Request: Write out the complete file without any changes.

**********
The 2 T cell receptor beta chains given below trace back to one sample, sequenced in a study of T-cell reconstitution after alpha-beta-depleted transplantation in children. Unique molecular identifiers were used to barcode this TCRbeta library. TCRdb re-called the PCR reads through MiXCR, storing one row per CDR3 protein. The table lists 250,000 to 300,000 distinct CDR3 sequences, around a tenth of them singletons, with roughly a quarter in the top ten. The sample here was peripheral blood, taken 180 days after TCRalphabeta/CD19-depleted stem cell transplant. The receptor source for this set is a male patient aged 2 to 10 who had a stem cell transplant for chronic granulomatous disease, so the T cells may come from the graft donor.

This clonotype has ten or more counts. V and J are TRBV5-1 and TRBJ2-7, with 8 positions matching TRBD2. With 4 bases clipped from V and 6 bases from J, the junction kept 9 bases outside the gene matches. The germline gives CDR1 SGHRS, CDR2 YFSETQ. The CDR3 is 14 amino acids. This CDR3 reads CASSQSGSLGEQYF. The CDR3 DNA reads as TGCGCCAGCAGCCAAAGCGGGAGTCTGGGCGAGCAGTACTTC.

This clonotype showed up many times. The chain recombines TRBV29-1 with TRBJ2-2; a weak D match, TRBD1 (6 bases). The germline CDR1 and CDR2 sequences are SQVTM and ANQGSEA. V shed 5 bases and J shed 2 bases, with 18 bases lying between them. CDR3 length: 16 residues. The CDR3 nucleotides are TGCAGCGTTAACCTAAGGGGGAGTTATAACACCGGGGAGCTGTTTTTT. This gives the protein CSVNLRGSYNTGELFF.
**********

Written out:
The 2 T cell receptor beta chains given below trace back to one sample, sequenced in a study of T-cell reconstitution after alpha-beta-depleted transplantation in children. Unique molecular identifiers were used to barcode this TCRbeta library. TCRdb re-called the PCR reads through MiXCR, storing one row per CDR3 protein. The table lists 250,000 to 300,000 distinct CDR3 sequences, around a tenth of them singletons, with roughly a quarter in the top ten. The sample here was peripheral blood, taken 180 days after TCRalphabeta/CD19-depleted stem cell transplant. The receptor source for this set is a male patient aged 2 to 10 who had a stem cell transplant for chronic granulomatous disease, so the T cells may come from the graft donor.

This clonotype has ten or more counts. V and J are TRBV5-1 and TRBJ2-7, with 8 positions matching TRBD2. With 4 bases clipped from V and 6 bases from J, the junction kept 9 bases outside the gene matches. The germline gives CDR1 SGHRS, CDR2 YFSETQ. The CDR3 is 14 amino acids. This CDR3 reads CASSQSGSLGEQYF. The CDR3 DNA reads as TGCGCCAGCAGCCAAAGCGGGAGTCTGGGCGAGCAGTACTTC.

This clonotype showed up many times. The chain recombines TRBV29-1 with TRBJ2-2; a weak D match, TRBD1 (6 bases). The germline CDR1 and CDR2 sequences are SQVTM and ANQGSEA. V shed 5 bases and J shed 2 bases, with 18 bases lying between them. CDR3 length: 16 residues. The CDR3 nucleotides are TGCAGCGTTAACCTAAGGGGGAGTTATAACACCGGGGAGCTGTTTTTT. This gives the protein CSVNLRGSYNTGELFF.